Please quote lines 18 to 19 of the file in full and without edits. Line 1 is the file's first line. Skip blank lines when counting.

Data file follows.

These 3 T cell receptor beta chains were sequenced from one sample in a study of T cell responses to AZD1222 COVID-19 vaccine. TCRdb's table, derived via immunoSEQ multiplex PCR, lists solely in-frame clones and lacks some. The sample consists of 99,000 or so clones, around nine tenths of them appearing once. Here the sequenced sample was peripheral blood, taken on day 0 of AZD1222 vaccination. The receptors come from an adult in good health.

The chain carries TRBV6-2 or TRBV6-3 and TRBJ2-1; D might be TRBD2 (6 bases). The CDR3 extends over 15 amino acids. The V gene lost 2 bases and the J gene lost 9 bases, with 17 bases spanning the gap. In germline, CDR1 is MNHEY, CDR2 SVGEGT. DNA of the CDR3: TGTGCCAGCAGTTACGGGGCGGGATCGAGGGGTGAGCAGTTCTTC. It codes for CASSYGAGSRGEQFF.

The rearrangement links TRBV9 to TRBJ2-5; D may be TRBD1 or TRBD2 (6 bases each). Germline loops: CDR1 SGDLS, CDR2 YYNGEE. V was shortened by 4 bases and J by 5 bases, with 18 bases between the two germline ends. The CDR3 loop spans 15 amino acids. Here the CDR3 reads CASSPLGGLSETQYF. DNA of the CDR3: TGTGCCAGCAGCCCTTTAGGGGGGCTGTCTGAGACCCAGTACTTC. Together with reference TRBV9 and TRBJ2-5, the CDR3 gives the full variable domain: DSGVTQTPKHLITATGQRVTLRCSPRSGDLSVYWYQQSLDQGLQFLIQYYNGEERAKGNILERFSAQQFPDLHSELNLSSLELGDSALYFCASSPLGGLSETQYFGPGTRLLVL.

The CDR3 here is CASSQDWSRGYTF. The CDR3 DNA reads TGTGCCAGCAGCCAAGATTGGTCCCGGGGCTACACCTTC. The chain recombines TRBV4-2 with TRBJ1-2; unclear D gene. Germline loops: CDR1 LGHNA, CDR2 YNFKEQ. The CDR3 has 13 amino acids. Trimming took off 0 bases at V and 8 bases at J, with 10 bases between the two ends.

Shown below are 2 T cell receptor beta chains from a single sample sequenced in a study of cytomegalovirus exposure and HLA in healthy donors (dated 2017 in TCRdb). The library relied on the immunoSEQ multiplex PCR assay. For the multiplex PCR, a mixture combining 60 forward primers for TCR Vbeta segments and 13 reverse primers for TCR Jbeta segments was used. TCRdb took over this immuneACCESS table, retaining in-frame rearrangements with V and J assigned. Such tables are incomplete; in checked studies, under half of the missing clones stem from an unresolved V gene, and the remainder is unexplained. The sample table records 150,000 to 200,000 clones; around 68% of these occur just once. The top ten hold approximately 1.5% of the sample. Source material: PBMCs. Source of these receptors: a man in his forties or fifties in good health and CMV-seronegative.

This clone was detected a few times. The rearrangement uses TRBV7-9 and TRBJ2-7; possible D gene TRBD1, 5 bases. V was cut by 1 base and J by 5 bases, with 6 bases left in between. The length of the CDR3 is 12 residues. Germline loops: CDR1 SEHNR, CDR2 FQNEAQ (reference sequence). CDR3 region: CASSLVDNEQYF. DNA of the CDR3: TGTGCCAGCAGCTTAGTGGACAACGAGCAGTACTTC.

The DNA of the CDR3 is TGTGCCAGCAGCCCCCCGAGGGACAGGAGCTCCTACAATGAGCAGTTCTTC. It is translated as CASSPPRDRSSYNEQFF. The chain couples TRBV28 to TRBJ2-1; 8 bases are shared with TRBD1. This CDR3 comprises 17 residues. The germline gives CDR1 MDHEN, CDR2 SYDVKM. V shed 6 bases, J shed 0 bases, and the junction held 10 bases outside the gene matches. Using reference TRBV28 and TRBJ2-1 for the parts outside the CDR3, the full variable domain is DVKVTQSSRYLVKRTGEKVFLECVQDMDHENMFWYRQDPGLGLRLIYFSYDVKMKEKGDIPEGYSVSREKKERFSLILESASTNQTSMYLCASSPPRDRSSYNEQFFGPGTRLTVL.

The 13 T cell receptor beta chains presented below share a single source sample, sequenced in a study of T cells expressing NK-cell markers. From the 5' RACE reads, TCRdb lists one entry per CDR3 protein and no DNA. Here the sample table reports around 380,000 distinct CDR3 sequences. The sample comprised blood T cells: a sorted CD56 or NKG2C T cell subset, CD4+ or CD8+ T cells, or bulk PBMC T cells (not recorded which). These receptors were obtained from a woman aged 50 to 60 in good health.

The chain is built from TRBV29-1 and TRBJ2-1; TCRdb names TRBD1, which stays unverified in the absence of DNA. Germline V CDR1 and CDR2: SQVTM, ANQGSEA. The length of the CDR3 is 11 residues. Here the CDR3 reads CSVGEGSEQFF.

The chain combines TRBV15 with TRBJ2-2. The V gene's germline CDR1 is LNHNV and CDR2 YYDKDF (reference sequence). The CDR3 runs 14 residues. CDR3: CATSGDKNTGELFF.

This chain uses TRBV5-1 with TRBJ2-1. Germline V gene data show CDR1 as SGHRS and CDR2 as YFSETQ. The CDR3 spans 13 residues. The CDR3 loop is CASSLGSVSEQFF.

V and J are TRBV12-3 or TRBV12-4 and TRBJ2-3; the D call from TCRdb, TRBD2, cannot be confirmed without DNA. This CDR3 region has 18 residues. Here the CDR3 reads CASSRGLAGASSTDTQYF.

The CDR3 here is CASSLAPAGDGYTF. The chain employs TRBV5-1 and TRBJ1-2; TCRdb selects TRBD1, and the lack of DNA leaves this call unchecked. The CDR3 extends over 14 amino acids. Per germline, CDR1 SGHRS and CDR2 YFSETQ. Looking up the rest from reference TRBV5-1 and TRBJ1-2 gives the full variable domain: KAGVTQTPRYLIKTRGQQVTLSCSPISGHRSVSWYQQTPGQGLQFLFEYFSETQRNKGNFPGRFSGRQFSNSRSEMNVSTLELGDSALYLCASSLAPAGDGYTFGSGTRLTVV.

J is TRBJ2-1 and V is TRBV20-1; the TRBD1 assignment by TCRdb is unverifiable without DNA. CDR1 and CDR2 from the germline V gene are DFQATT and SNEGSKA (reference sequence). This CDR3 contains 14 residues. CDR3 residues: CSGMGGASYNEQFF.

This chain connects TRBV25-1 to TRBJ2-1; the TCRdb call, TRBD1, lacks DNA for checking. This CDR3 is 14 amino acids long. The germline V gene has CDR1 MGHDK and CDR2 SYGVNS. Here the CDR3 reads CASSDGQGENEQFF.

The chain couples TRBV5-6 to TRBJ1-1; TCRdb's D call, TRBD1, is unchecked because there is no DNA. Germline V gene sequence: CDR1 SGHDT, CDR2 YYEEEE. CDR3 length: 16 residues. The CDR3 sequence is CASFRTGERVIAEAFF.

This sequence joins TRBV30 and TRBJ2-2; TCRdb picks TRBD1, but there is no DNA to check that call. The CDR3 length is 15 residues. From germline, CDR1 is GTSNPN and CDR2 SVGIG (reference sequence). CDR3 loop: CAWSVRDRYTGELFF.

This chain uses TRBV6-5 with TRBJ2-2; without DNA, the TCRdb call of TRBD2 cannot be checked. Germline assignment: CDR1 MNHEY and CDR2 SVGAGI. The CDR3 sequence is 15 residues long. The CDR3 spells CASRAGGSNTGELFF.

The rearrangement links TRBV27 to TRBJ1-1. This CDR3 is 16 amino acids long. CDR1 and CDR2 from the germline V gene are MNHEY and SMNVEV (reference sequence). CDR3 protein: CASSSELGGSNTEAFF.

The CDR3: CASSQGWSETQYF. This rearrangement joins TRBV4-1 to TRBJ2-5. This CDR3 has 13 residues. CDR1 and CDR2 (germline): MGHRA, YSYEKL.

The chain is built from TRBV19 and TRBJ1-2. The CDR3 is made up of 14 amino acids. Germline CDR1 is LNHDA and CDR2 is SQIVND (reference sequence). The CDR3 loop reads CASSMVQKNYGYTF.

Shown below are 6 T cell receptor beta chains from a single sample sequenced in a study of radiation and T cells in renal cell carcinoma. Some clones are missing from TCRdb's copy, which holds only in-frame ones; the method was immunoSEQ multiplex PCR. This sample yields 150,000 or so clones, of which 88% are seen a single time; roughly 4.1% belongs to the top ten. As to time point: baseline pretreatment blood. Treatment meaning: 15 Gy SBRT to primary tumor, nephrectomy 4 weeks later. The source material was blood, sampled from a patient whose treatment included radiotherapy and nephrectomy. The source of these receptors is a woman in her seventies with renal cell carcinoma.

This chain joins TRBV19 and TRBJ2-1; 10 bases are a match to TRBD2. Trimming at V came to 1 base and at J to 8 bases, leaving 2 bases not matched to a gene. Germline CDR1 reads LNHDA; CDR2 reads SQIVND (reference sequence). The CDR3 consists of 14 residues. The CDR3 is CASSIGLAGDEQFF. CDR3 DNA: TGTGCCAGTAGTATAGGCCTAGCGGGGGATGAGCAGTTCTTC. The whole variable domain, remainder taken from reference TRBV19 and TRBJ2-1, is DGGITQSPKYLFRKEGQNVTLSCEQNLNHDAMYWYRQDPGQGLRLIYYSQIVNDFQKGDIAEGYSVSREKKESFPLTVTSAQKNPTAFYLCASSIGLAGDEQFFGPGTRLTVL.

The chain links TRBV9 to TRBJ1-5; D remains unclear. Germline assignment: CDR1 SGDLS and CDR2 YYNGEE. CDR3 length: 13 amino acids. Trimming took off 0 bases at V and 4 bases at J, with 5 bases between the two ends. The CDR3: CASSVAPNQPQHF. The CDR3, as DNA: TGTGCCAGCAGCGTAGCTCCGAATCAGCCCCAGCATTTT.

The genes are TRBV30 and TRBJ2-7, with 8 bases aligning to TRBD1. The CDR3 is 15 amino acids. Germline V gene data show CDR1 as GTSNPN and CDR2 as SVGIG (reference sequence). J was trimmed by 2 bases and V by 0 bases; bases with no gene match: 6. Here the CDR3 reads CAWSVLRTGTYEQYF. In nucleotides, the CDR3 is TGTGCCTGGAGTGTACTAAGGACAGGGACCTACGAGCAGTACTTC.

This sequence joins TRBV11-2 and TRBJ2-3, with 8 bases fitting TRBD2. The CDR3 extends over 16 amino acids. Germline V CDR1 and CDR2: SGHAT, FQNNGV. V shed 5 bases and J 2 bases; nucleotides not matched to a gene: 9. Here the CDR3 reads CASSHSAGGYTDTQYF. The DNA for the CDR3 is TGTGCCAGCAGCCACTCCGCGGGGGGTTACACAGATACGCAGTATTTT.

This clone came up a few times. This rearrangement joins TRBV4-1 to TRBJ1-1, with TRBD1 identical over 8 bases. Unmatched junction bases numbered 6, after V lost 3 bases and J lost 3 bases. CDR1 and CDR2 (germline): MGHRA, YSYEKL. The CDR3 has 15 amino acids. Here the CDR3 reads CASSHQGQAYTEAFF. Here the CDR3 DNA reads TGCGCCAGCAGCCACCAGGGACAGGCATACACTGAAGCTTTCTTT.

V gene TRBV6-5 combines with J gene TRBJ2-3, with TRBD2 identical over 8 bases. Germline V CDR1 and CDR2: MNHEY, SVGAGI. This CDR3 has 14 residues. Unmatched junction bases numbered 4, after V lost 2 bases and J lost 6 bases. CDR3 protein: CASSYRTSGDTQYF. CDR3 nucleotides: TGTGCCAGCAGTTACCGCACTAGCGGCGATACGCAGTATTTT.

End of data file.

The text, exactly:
This chain uses TRBV6-5 with TRBJ2-2; without DNA, the TCRdb call of TRBD2 cannot be checked. Germline assignment: CDR1 MNHEY and CDR2 SVGAGI. The CDR3 sequence is 15 residues long. The CDR3 spells CASRAGGSNTGELFF.

The rearrangement links TRBV27 to TRBJ1-1. This CDR3 is 16 amino acids long. CDR1 and CDR2 from the germline V gene are MNHEY and SMNVEV (reference sequence). CDR3 protein: CASSSELGGSNTEAFF.